The share of the vote won by Independents and Others at 12.7 per cent is well down on the 20 per cent share they won at the last election. Sinn Féin has clearly picked up a lot of support that previously went to this group.

Even allowing for the 1.5 per cent margin of error in the poll it is clear that the three biggest parties will be bunched closely together when the votes are counted. This makes it extremely difficult to extrapolate the number of seats each party is likely to get in the end.

Sinn Féin will regret that it had just 42 candidates compared with 82 for Fine Gael and 84 for Fianna Fáil.

There will inevitably be a number of constituencies where Sinn Féin has surplus votes with nobody from the party to pick them up.

One of the big questions is where those surplus Sinn Féin votes will go during the counts. It is likely that a significant share will go to the Greens and the smaller left-wing parties and could help them to win extra seats.

How important was the party leader to how you voted today?

How important was the party leader to how you voted today?

Fine Gael and Fianna Fáil between them look like winning around 45 per cent of the vote, a drop of five points since the last election and the lowest combined share ever obtained by the two big parties.

Transfers will be decisive in deciding how the final seats go in all 39 constituencies. The exit poll showed Fianna Fáil only marginally more transfer friendly than Fine Gael. Fianna Fáil does best in transfers from Independents while Fine Gael does better from Labour and Green transfers.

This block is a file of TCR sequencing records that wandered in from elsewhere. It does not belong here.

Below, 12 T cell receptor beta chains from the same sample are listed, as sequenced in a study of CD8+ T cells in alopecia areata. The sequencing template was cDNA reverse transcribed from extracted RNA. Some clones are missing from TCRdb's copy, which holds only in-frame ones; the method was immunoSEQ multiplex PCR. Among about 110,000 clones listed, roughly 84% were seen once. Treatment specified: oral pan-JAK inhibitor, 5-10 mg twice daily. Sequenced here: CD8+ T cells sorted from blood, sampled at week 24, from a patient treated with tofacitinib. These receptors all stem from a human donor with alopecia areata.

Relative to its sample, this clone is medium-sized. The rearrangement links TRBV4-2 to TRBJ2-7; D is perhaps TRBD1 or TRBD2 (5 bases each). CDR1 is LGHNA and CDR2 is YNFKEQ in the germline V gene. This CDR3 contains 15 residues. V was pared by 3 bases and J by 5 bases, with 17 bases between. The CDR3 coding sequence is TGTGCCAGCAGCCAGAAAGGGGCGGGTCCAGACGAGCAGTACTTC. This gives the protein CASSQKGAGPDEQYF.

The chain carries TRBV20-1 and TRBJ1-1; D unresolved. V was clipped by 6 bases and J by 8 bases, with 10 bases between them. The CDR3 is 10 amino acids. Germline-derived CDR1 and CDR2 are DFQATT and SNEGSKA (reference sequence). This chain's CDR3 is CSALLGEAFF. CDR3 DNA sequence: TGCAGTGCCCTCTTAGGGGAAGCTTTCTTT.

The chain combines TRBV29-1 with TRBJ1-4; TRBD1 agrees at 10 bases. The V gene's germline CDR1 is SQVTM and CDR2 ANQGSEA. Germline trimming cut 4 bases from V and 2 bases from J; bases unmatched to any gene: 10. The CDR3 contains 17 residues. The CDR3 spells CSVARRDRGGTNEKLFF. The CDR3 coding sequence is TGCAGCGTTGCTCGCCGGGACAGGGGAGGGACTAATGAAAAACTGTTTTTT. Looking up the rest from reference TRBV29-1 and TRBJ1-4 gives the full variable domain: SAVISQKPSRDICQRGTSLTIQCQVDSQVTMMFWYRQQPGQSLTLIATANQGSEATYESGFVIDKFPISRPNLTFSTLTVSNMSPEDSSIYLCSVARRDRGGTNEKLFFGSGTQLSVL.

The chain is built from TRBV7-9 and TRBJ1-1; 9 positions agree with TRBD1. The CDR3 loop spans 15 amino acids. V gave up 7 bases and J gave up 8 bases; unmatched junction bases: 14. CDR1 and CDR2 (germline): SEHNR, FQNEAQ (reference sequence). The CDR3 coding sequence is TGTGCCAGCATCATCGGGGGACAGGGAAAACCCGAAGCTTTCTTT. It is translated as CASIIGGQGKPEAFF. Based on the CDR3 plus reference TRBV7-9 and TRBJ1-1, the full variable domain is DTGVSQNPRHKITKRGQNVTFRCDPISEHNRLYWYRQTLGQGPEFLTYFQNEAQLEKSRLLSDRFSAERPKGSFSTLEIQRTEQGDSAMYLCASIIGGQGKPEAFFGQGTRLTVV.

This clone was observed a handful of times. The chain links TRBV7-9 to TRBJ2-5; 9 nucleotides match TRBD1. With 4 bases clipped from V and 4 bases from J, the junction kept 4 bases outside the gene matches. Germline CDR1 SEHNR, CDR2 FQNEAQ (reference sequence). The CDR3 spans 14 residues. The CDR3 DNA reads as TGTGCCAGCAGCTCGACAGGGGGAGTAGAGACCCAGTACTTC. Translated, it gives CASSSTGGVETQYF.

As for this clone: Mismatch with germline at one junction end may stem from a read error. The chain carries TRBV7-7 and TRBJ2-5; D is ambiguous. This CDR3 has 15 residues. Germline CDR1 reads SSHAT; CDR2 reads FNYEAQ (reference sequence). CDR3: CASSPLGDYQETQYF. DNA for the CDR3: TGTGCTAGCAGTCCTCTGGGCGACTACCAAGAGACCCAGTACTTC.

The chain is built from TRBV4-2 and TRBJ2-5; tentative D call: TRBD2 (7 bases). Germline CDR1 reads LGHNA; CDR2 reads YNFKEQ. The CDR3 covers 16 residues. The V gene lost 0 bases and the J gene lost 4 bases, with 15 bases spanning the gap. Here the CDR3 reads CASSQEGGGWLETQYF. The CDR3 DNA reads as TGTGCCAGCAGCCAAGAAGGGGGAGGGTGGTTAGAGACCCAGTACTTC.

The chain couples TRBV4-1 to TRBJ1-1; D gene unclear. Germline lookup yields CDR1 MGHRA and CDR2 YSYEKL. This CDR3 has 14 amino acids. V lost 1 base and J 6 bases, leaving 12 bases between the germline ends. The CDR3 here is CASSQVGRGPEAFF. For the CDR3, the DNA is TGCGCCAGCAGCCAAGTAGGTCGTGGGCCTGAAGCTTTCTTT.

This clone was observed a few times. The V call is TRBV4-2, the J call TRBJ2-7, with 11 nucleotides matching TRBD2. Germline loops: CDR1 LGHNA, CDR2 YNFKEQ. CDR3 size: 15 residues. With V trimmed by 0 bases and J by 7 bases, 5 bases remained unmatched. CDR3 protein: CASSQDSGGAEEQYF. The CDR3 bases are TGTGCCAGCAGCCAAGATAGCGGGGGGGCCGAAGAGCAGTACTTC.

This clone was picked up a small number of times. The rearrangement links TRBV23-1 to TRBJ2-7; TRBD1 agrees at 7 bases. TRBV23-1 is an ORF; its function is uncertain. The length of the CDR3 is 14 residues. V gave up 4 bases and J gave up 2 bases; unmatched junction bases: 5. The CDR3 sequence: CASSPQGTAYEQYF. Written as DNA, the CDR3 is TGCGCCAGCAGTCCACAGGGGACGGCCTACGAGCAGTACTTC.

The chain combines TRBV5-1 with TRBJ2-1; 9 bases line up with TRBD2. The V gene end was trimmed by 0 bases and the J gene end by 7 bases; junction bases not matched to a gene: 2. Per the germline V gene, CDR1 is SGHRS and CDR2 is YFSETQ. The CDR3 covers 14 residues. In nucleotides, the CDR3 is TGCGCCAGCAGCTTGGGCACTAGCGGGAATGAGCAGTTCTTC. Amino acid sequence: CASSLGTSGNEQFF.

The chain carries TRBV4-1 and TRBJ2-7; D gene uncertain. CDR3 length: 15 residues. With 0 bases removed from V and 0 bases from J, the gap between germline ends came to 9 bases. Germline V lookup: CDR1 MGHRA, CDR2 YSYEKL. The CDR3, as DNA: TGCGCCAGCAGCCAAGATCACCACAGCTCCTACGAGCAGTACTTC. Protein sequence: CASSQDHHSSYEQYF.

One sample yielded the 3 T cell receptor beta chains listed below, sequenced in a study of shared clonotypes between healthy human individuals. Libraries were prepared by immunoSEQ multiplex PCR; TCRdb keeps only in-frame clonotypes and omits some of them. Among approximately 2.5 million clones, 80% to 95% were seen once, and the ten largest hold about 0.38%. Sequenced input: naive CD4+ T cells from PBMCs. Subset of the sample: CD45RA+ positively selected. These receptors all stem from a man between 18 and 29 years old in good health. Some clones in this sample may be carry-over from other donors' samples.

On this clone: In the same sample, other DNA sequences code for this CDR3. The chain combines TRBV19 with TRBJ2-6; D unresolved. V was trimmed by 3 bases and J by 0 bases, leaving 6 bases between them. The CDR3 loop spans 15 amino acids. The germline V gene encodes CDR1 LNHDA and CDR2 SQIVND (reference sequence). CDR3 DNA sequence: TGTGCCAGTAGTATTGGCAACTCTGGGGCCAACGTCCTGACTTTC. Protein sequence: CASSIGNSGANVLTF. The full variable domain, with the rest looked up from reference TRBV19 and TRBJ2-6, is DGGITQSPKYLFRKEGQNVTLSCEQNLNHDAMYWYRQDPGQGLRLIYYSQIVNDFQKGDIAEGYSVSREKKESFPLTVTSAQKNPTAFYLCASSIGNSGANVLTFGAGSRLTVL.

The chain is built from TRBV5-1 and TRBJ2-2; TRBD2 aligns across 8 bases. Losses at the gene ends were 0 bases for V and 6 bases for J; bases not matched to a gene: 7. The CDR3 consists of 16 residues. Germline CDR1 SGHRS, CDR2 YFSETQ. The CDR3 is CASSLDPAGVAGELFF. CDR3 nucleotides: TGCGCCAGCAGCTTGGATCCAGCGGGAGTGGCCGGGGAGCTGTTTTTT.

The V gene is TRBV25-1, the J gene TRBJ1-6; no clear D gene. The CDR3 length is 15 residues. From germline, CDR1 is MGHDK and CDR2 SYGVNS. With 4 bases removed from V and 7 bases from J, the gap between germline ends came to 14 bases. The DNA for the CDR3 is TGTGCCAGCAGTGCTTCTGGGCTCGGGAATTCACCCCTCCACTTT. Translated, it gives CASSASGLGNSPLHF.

The Greens get strong transfers from the smaller left-wing parties and Independents while Sinn Féin transfers favour Independents and the small left-wing parties.

Things to look out for during the count

1. Watch Sinn Féin topping the poll in a number of constituencies but be aware that in 36 or them the party is running just one candidate. It means there are only three constituencies where it can win more than one seat no matter how many votes its gets. One of the deciding factors in the election will be where the Sinn Féin surplus votes go. The poll suggest that Independents and the small left-wing parties will benefit most.

2. Will Fine Gael or Fianna Fáil prove more transfer friendly? In 2011, Fianna Fáil was transfer repellent and won less seats than it should have because of that. It did better last time as the hostility to it faded so it should do reasonably well this time. As the party of Government Fine Gael may struggle to get transfers but its old Labour allies may come to the rescue in vital constituencies.

3. How well will the Greens be able to do on around 8 per cent of the national vote? The poll shows it is on more than 14 per cent in Dublin which gives it a chance in all 11 constituencies in the capital. It can win some more around the country if its vote is concentrated as the Greens always do well on transfers.

4. How bad will it be for Labour? In the past the oldest party in the State has managed to eke out seats on a relatively small share of the national vote but it is really up against it this time.

5. Will some of the high-profile Independents who did so well in the last election find the going too tough this time around? The performance of Minister for Sport Shane Ross in Dublin Rathdown will be one to watch as will his former Independence Alliance colleagues Kevin "Boxer" Moran in Longford-Westmeath and Seán Canney in East Galway.

Stephen Collins is a former Irish Times political editor